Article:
21. The device of claim 18, further comprising a plurality of protrusions for generating the sensory distraction.
22. A lancing device comprising:
a housing;
a lancet defining at least one contact surface;
a drive mechanism including a drive member that engages and drives the lancet; and
an endcap that rotates relative to the housing and that has a plurality of stop surfaces that are selectively aligned with and engaged by the lancet contact surface to limit forward lancet movement.
23. The lancing device of claim 22, wherein the endcap comprises an inner cap and an outer cap that rotates relative to the inner cap.
24. The lancing device of claim 22, wherein the drive member comprises a carriage that receives the lancet and that has a flared proximal section defining a flared bore that receives the endcap stop surfaces not aligned with and engaged by the lancet body engagement surface.
25. The lancing device of claim 22, wherein the endcap has a plurality of keeper arms extending distally there form for coupling the lancet to the endcap, the keeper arms including in ward retainer tabs that can pass through keeper slots formed in a ridge on the lancet and that catch on the ridge to hold the lancet to the endcap, the keeper arms further having outward guide tabs that are received in female key guide slots in the carrier.
Description
CROSS-REFERENCE TO RELATED APPLICATION

[0001] This application claims the priority benefit of U.S. Provisional Application Ser. No. 60/457,518, filed Mar. 25, 2003, which is hereby incorporated by reference herein.

FIELD OF THE INVENTION

[0002] The present invention relates generally to medical devices and procedures, and more particularly to methods and devices for reducing the sensation of pain resulting from punctures of the skin.

BACKGROUND OF THE INVENTION

[0003] Many medical procedures require puncturing of the skin, and sometimes underlying tissues, of an animal or human subject. For example, when administering a shot or drawing blood for testing using a hypodermic syringe, the needle of the syringe typically must puncture the subject's skin and enter underlying subcutaneous tissues. Needles are also used to collect blood from blood donors. Similarly, a sharp lancet tip is commonly used to puncture the subject's skin for sampling of blood or other body fluid, as for example in blood glucose monitoring by diabetics.

[0004] Many subjects find these procedures to be painful and, as a result, avoid undertaking them even when the procedure is medically advisable. For example, many diabetics do not sample their blood sugar as often as is recommended, potentially leading to adverse health effects. Likewise, some persons avoid getting shots, such as flu shots, because they fear the pain of the needle-stick, potentially resulting in their contracting the flu or other ailment that could have been prevented had they taken the shot.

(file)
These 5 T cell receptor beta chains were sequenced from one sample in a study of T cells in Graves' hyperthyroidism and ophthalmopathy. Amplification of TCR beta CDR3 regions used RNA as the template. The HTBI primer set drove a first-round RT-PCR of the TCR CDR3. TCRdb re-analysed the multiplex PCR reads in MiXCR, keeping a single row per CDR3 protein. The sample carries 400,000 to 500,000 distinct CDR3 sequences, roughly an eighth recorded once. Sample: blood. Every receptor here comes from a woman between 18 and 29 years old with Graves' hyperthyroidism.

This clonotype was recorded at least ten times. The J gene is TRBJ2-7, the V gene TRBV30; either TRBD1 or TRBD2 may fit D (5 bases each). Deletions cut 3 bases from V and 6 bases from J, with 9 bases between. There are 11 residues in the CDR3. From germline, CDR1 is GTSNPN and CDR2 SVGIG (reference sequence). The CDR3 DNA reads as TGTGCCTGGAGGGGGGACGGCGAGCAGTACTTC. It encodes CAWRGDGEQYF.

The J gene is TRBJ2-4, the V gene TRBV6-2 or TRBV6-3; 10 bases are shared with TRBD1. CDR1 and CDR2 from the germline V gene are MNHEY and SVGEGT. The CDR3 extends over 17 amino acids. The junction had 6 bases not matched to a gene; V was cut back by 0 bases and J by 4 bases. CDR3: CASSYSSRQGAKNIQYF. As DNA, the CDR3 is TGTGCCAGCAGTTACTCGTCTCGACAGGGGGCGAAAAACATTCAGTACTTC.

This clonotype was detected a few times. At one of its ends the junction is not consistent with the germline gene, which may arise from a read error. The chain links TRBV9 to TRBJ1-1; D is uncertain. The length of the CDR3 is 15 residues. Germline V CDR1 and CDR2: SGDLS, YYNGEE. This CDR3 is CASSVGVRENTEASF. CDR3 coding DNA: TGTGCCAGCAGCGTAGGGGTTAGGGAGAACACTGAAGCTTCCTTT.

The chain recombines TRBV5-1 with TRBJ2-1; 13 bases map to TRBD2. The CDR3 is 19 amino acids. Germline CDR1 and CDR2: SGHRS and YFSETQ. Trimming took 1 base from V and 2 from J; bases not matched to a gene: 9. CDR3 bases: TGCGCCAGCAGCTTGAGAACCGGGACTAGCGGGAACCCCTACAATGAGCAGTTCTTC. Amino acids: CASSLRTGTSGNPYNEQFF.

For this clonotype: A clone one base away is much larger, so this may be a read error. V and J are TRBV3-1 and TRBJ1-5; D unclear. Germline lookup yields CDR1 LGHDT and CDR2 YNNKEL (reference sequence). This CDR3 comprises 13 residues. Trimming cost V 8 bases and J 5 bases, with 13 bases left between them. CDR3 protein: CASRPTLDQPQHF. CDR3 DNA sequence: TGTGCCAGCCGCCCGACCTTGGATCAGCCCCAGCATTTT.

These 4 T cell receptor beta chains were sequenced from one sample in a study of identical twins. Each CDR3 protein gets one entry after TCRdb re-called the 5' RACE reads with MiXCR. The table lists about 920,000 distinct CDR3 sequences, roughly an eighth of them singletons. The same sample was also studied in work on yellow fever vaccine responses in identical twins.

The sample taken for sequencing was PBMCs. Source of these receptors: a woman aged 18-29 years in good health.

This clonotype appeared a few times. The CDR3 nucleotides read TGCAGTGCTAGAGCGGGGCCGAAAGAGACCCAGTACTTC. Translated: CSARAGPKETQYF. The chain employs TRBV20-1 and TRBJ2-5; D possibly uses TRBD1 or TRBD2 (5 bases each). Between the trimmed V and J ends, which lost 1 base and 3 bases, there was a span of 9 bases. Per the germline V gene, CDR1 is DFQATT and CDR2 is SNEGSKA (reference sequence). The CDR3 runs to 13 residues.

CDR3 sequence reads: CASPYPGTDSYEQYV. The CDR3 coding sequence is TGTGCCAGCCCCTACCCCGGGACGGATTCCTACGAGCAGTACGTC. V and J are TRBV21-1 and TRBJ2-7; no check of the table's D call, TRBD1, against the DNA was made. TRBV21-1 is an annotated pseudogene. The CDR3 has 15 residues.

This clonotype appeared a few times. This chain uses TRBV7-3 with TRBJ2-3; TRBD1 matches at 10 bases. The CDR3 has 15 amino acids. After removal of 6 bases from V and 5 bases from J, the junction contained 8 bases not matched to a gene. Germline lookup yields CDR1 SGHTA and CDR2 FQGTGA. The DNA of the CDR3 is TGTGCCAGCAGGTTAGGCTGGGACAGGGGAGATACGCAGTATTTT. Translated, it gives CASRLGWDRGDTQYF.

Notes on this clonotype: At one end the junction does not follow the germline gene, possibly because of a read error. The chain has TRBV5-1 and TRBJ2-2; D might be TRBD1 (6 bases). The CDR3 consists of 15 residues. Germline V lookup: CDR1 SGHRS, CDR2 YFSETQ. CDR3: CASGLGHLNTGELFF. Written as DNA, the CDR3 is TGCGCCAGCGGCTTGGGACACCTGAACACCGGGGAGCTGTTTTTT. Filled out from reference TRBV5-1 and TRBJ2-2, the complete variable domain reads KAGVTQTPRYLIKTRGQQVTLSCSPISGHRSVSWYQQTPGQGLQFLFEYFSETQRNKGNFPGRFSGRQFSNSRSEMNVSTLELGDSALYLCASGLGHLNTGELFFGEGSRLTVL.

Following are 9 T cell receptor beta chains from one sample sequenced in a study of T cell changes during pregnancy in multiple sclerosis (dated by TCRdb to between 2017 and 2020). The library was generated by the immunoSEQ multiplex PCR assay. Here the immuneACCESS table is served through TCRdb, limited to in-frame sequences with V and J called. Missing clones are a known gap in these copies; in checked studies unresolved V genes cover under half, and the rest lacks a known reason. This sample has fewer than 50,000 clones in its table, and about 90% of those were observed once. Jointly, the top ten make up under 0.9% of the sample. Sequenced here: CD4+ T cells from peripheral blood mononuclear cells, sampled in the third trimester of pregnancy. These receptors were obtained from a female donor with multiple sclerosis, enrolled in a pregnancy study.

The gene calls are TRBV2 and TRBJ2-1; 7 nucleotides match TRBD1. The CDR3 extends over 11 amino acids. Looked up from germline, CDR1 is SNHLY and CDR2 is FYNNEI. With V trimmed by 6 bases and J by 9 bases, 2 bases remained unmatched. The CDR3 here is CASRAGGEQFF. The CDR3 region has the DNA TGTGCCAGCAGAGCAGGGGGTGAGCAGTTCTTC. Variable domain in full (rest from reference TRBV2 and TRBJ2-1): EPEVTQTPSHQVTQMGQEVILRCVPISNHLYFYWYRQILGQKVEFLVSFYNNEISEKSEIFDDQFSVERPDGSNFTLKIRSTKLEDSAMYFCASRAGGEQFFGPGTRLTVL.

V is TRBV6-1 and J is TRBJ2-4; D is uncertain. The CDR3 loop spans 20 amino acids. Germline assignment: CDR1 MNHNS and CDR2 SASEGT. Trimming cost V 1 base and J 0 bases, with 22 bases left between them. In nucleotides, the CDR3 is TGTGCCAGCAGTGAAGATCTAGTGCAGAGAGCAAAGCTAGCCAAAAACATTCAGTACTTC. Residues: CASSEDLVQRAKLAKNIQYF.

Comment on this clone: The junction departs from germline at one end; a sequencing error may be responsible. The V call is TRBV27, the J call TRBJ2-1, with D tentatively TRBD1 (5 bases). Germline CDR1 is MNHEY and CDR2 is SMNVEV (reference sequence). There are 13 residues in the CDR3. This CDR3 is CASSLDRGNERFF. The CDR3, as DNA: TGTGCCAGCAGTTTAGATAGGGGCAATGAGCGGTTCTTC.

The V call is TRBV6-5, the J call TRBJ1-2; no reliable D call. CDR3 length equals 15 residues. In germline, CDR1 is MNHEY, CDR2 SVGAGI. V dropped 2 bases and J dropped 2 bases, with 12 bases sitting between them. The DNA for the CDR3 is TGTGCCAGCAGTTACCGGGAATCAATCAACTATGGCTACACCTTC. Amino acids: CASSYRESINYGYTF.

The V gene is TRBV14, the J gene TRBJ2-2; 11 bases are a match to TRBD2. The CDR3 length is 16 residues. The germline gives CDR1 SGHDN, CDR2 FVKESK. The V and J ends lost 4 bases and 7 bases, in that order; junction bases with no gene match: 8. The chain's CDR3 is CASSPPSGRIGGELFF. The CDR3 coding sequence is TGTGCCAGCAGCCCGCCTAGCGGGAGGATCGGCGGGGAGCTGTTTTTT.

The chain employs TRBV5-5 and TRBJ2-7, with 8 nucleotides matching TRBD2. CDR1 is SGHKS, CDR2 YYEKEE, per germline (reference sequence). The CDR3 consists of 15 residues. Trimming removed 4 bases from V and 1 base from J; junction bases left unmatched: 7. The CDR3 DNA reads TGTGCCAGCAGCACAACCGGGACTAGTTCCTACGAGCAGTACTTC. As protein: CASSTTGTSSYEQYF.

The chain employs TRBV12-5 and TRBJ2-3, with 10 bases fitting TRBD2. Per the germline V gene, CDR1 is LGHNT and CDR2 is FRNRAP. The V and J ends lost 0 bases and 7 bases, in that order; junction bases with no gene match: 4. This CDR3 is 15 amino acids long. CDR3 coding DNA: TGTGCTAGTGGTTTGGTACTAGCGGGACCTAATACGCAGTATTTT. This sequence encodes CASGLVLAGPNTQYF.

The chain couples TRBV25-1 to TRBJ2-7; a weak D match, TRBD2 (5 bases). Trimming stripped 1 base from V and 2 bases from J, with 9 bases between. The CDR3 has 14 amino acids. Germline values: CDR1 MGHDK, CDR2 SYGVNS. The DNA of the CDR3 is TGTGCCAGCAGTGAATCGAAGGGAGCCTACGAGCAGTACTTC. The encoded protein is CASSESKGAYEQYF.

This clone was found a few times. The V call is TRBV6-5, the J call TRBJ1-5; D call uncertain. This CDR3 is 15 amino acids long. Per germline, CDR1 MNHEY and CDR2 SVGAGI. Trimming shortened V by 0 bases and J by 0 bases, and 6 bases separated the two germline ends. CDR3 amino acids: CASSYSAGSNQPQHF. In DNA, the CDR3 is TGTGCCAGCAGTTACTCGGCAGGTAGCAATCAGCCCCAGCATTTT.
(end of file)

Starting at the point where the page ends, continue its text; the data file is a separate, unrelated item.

[0005] Thus, it has been found that a need exists for a method and apparatus for reducing the sensation of pain from skin-puncturing procedures. It is to a method and apparatus meeting this and other needs that the present invention is primarily directed.

SUMMARY OF THE INVENTION

[0006] The present invention provides a method and apparatus for reducing the sensation of pain from skin-puncturing procedures. Generally described, the method and apparatus of the present invention confuse or distract the nerves at or adjacent the puncture site prior to or simultaneously with the puncturing procedure. For example, an impact, vibration, acoustical signal or electrical stimulation may be imparted at or adjacent the puncture site prior to or simultaneously with the puncturing procedure. It has been found that nerve distraction or confusion generated in this manner lessens the sensation of pain resulting from the puncturing procedure in many subjects.

[0007] In one aspect, the present invention is a method of reducing perceived pain resulting from puncturing of skin at a puncture site. The method preferably includes generating a sensory distraction at or adjacent the puncture site; and puncturing the skin at the puncture site simultaneously with or after the generation of the sensory distraction. In example embodiments, the step of generating a sensory distraction comprises impacting a first element such as a stop member with a second element such as a lancet drive member to generate a vibration for transmission to the puncture site. In other example embodiments, the step of generating a sensory distraction comprises impacting the puncture site with a stimulator member, for example, by implementing a varied length scheme or a two-stage scheme for timing the puncturing simultaneously with or after the stimulator impact. And in still other example embodiments, the step of generating a sensory distraction comprises vibration, sound, impact, electrical stimulation, heat, light, taste, or smell. In another aspect, the present invention is a device for penetrating the skin of a human or animal subject. The device preferably includes means for penetrating the skin at a puncture site, such as a lancet or hypodermic needle; and means for generating a sensory distraction at or adjacent the puncture site. In example embodiments, the sensory distraction means comprises a first element such as a stop member for impacting a second element such as a lancet drive member and generating a vibration for transmission to the puncture site. In other example embodiments, the sensory distraction means comprises a stimulator member. For example, in a varied length scheme embodiment, the stimulator member is longer than the lancet, and a drive spring is provided for driving both the stimulator member and the lancet. As another example, in two-stage scheme embodiment, there are provided a stimulator drive spring for driving the stimulator member and a separate lancet drive spring for driving the lancet. And in still other example embodiments, the sensory distraction means comprises a transducer or contact, for example, for generating vibration, sound, impact, electrical stimulation, heat, light, taste, or smell, or a plurality of pointed teeth, for generating the sensory distraction.